Monday, March 12, 2012

Moonlight drive at the back roads

SO, what’s new with driving in the back roads these days? Nothing and everything—that is if you go out for a night drive.
Coming out from a late dinner some nights ago, I gave in to the temptation of going for a drive around with a couple of buddies. It was almost midnight and we decided to drive to the Banzai Cliff and back, just to re-experience how the place feels like with the light from the quarter-moon illuminating the skies.
Bracing myself for a night of moonlight adventure in a place I’d always considered eerily beautiful, I was surprised to find that my buddy mad a right turn and headed for Capital Hill instead, telling us she was suddenly scared to go to Marpi.
She was at the wheel so we were left with no choice but gave in to the idea of a quick drive in the back roads and emerge in San Vicente and back to the office.
We took the back road with its familiar twists and turns that snaked through the dark jungles like countless times before. The road was almost empty save for a few vehicles that we met along the way. Road construction was in progress marked by orange cones and signs but when we reached the Mobil station at the intersection going to Kagman, things changed.
We had been busy talking and missed some developments in the road earlier. As we drove on, we forgot the usual back roads we’ve come to know in the past four years. We were driving down in one of the three lanes of smoothly paved roads, enjoying the sight of the long line of reflectors installed on both sides of the road. It almost felt magical, with Saipan’s lofty hilltops and natural scenery silhouetted in the moonlight and the distant lights of Dandan Village and the airport blinking in the distance.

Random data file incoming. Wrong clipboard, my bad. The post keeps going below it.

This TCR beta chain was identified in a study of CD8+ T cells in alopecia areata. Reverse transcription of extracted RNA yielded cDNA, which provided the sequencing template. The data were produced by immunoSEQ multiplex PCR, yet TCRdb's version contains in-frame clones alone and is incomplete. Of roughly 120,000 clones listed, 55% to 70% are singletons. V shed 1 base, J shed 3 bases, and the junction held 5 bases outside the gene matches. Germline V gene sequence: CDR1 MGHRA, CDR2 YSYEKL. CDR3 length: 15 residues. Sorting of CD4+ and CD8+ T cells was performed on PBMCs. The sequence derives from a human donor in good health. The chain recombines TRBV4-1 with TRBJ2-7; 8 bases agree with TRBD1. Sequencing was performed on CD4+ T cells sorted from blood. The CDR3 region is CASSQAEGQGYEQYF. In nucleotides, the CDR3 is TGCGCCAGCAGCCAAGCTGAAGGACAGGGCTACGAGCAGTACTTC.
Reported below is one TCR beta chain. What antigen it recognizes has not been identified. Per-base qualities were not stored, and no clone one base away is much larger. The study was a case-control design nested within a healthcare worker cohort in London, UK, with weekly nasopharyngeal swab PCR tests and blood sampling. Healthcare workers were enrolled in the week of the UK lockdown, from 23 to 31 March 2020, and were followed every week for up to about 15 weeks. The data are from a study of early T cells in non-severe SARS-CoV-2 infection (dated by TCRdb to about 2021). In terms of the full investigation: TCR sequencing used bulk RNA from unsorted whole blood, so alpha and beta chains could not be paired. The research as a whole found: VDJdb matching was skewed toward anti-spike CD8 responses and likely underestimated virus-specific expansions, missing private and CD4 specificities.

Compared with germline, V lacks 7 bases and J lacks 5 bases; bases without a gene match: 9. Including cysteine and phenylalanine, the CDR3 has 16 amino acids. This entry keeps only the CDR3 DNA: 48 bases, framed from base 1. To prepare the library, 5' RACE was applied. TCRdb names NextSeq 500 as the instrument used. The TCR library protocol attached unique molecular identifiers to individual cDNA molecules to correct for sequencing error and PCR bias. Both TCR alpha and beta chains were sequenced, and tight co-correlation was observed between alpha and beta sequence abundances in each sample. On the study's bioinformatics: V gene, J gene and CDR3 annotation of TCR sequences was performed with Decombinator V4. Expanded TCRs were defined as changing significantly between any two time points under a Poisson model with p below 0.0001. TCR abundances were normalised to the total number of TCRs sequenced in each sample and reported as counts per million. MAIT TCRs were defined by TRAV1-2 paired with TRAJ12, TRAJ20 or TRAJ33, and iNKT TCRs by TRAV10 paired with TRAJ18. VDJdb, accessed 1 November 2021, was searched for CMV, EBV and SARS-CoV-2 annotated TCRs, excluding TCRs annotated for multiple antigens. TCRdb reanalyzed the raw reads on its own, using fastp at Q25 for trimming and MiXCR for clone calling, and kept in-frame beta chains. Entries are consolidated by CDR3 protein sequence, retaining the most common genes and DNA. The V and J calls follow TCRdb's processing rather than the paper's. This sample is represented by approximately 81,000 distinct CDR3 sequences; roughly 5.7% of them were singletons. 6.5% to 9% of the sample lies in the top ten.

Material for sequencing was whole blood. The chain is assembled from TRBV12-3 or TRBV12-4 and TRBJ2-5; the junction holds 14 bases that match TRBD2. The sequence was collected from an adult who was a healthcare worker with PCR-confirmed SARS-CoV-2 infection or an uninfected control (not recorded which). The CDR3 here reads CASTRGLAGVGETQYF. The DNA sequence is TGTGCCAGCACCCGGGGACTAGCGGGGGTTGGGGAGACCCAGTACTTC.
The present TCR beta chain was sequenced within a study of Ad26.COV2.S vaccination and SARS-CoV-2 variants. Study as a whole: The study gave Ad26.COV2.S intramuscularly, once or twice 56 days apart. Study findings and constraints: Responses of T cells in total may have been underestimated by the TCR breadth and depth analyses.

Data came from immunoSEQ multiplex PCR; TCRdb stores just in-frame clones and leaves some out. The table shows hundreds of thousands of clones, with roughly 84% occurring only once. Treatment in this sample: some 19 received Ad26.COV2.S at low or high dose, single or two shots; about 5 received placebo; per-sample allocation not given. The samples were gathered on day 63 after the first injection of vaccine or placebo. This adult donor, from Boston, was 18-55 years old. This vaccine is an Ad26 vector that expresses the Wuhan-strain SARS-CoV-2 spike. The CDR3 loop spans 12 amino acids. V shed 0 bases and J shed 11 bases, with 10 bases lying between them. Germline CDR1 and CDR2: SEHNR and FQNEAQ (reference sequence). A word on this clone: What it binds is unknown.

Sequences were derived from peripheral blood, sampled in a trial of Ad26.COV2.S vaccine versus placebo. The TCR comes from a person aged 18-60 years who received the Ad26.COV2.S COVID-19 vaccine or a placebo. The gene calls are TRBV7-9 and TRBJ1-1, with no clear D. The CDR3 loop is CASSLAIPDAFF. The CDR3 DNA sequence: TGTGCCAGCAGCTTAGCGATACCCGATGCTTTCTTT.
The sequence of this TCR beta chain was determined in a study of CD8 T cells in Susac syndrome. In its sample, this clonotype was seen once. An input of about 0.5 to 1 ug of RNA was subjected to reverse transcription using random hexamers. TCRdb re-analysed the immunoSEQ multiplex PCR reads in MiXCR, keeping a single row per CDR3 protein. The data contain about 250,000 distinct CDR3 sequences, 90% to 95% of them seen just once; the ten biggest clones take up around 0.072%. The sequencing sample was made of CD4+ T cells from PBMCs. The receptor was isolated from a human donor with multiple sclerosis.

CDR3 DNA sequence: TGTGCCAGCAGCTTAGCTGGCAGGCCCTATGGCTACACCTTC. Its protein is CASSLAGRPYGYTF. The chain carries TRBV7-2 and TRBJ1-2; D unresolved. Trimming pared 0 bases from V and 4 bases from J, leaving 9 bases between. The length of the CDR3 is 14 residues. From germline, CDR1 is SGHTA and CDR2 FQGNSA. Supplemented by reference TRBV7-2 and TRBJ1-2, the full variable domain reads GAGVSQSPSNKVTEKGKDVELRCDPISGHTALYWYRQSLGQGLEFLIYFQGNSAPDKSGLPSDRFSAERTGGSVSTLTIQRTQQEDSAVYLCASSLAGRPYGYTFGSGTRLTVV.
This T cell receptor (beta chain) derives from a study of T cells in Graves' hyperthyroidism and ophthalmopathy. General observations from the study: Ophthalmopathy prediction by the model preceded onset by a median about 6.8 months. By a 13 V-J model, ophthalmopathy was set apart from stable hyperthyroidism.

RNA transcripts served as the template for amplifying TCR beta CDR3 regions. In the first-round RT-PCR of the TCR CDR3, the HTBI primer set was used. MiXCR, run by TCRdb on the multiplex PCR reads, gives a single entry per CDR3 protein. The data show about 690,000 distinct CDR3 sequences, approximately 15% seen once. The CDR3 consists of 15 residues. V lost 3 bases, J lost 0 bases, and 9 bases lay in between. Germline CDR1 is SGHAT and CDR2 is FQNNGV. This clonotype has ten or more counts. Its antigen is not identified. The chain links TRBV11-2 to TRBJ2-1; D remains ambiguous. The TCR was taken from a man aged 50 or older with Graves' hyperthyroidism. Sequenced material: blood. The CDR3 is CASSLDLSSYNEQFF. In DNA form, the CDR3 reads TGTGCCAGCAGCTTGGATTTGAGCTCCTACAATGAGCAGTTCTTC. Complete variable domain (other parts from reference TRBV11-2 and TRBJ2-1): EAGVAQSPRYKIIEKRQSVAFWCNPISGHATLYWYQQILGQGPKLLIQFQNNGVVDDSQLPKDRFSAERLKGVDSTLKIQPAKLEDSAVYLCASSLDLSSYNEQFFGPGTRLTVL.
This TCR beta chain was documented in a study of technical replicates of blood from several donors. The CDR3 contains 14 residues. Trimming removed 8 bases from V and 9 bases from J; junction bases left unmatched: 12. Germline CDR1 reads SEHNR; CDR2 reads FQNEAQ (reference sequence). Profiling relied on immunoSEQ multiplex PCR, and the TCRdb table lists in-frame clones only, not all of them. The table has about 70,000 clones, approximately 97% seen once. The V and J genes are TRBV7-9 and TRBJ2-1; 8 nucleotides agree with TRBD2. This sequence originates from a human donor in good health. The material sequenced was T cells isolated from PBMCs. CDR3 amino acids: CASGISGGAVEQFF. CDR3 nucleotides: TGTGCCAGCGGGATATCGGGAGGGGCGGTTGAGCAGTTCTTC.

Maybe I had been away from the lights too long but it’s amazing how road developments created great changes in an ordinary drive around the back roads—drives that usually elicited more ‘ughhhhs’ from us in the past because of the distance and the rough road condition.
We emerged at San Vicente feeling refreshed, and made a detour to Chalan Kanoa before heading back to Garapan.
That moonlight drive at the back road is something that the travel brochures do not include. It is one experience that anyone could do just to break the daily routine and feel like you are in another place from time to time.

Revisiting Laulau Beach

Photos by Raquel C. BagnolTHE rough road to Laulau Beach in San Vicente had been the biggest challenge for people who wanted to visit this lovely area tucked amid breathtaking views of cliffs and jungles. Going there was not for people who didn’t have four-wheel vehicles.
Now, at least, the entrance has been paved.
The sign was still tilted but the paved road was a strong temptation I couldn’t resist. Going down early morning on Wednesday, it was a big relief to drive on a smooth road that used to be so rough you’d think you were rolling down a dried-up river.
The paved portion ended just below the sharp bend on the road to Laulau Beach, but getting there was much better than before.
The last time I had been to the beach was about three years ago, and other changes had already taken place since then. A proper parking space had been built and an open hut for picnickers had been constructed with a barbeque pit.
Going to Laulau Beach is a unique and refreshing experience, especially if you have the whole place to yourself. The remoteness and the accessibility add to its appeal.
It was quite an experience to sit on the beach listening to the sounds of the waves rolling in from the reef, watching several blackbirds swooping down to catch food on the water while hearing the chirping of other birds from the jungle behind.
It’s like cutting yourself off from civilization and having all the beauty of nature to yourself. You’re not totally isolated, of course, because you can see the Laulau Bay Golf Resort hotel from a distance.
Laulau Beach is also one of the best dive spots on the island.
Going there allows you to enjoy a picturesque view of the road, with long vines hanging down from trees. It seems like you’re entering wonderland.
A rough road snakes its way from the beach all the way to Kagman, but I didn’t have the luxury of time and a sturdy vehicle to be daring enough to follow where it lead. But someday, soon…